Excerpt: We Need to Talk About Antisemitism
Check out the full post by Sarah Suzuki published by An Injustice!
We are antiracist educators because we know how systems of power and oppression are realities — not distractions. But when it comes to antisemitism, we ignore what we know for a false binary: Either we are talking about racism, or we are talking about antisemitism.
We buy into this binary even though we know that either/or thinking is part of white supremacy culture. And we know the antidote is both/and. But we ignore what we know because we’re exhausted and afraid.
Our fears manifest as internalized oppression, and when we play our fears out through inaction, willful silence, or actual antisemitic acts, we oppress Jews. And when we oppress Jews, we strengthen the systems of oppression we desperately try to dismantle.
We can and should do better. Antisemitism is the most enduring form of prejudice, spanning nearly 2000 years, and it’s maintained through the logic of Christian Dominance — a strategy of white supremacy at the heart of systems of oppression.
And yet, too often in our community of antiracist educators, we avoid discussing it. We avoid discussing antisemitism even as antisemitic and anti-Asian hate crimes increase in lockstep, even as Black Americans remain the victims of most hate crimes. We know these hate crimes are connected. And we know this is happening because of the increasing acceptance of antisemitism, xenophobia, and anti-Blackness at the highest echelons of our culture and political establishment.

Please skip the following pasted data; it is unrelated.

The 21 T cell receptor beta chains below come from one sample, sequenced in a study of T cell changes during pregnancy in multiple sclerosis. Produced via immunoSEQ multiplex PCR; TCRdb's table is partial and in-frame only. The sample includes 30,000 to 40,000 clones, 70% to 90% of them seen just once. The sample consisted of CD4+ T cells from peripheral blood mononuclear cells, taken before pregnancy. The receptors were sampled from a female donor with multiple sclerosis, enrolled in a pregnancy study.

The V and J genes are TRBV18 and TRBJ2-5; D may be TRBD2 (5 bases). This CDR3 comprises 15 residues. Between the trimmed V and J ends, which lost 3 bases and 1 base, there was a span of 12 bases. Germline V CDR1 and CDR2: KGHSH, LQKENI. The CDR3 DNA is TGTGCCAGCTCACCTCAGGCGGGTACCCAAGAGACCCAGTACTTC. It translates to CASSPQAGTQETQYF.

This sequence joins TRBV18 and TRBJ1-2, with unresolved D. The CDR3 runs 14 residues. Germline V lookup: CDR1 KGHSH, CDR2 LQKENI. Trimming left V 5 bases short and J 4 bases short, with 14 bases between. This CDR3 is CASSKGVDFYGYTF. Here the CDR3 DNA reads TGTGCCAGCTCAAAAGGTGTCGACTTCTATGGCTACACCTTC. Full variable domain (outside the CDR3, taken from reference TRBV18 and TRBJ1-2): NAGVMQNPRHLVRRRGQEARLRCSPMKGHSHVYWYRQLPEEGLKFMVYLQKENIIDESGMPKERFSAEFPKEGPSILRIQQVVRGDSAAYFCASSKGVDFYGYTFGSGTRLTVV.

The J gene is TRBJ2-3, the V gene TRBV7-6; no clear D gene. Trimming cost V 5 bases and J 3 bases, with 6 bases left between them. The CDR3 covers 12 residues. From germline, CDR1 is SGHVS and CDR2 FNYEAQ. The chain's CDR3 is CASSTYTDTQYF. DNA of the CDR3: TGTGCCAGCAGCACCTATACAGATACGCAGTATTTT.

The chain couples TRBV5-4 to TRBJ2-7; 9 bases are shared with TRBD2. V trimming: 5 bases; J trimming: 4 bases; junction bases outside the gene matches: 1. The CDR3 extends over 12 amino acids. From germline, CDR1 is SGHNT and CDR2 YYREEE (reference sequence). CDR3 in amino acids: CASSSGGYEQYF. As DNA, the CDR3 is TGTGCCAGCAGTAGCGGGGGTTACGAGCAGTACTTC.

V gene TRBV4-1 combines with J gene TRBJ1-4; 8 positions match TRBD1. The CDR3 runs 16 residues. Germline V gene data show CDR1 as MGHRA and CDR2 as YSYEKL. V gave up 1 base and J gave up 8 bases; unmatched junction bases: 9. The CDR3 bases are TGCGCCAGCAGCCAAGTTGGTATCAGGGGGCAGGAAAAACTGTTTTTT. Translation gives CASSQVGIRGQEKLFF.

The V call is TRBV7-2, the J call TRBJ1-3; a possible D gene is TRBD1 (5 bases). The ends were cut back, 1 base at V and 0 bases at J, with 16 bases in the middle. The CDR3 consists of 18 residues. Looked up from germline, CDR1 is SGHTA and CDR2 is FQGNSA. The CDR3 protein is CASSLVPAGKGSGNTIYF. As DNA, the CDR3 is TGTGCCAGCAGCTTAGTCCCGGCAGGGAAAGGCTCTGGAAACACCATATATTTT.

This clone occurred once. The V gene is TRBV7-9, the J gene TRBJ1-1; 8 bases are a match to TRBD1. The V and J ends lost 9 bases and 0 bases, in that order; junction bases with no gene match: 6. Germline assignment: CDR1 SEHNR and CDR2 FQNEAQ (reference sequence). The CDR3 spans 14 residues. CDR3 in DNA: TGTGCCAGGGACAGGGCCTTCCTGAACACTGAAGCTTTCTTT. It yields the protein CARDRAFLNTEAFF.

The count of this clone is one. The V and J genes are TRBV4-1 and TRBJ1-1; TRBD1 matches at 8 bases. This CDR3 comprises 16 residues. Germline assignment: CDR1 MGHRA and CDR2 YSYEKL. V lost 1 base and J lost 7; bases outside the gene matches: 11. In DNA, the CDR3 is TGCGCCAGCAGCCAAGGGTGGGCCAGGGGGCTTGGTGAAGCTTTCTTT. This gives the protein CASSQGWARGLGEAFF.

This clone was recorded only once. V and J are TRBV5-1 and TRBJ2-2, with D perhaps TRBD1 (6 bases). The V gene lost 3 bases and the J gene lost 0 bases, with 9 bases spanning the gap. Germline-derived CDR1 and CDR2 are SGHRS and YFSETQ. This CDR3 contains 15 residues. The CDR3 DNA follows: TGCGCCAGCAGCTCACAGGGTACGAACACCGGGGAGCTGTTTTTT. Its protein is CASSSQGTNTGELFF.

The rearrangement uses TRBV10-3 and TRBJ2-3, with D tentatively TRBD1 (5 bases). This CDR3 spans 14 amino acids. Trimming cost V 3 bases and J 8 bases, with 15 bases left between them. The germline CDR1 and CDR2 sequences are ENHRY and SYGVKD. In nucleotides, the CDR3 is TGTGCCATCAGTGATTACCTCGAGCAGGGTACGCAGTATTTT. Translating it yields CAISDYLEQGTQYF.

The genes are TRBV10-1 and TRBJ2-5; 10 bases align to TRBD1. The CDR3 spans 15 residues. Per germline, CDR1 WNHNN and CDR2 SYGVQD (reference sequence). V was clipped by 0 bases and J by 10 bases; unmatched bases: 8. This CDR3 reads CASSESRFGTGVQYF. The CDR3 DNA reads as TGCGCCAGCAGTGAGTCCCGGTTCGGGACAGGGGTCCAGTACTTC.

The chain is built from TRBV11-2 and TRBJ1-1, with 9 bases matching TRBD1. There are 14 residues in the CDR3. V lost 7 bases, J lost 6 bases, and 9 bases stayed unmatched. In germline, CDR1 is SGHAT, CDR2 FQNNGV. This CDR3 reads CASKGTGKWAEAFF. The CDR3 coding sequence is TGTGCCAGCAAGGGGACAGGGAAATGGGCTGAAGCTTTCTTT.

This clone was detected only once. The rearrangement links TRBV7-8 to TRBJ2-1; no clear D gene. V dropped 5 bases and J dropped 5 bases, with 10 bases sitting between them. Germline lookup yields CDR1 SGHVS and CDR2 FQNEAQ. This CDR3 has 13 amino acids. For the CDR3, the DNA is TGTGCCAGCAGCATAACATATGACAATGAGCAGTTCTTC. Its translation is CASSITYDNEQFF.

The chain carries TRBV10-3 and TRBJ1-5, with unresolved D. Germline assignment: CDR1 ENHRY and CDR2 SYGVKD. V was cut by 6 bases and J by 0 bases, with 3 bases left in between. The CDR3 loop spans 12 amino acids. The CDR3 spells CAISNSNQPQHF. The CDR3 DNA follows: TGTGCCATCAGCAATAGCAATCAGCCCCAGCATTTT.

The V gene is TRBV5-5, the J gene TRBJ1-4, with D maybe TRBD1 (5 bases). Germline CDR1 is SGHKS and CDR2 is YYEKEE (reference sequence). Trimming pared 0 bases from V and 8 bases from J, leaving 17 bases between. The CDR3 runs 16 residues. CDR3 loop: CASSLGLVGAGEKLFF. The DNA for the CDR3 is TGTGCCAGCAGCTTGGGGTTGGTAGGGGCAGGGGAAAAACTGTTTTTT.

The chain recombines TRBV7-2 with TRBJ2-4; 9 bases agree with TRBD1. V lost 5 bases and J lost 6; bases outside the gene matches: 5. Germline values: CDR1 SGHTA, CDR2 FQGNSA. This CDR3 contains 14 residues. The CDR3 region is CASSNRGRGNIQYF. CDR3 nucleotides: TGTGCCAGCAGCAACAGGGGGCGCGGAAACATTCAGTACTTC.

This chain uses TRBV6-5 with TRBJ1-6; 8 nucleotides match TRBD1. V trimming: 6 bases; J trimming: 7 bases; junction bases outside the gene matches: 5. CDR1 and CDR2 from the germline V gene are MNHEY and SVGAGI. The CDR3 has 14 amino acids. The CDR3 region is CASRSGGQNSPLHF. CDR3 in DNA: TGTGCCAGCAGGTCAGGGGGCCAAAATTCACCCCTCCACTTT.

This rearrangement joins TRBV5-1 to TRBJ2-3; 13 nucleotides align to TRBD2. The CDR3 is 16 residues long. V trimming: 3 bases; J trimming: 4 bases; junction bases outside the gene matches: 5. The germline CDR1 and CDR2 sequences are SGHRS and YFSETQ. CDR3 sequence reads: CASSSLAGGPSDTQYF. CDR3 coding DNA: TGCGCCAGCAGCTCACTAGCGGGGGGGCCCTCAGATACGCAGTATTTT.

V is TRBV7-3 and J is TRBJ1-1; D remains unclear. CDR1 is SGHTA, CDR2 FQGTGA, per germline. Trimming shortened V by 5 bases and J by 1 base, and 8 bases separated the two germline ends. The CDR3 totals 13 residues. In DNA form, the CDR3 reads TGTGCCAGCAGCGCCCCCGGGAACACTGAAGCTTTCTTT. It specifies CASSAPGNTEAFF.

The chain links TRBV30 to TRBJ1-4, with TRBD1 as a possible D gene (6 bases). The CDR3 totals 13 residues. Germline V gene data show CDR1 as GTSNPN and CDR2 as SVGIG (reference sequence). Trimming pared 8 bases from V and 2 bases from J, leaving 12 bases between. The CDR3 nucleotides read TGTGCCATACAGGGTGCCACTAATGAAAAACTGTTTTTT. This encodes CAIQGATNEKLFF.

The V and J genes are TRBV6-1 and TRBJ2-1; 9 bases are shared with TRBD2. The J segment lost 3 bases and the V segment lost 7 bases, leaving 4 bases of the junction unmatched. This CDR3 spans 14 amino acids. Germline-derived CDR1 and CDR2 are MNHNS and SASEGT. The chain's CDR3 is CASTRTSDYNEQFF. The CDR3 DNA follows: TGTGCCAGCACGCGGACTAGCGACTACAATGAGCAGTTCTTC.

We non-Jewish educators put white Jews in an impossible position. We want them alongside us as co-conspirators, but when the stakes get high, and Jews become targets of violence, we disappear. Or we consciously align with antisemitic perpetrators (see: recent social media). More often, we knowingly ignore what antisemitism really is and perpetrate it unconsciously.
To my fellow antiracist educators, I’m not calling you out: I’m calling us in. We will do better work when we include education about antisemitism along with our analysis of racism. And while I don’t have all the answers, I’m ready to shift the dialogue, and I’m prepared to commit to something more expansive.
Read the full post on An Injustice! We Need to Talk About Antisemitism.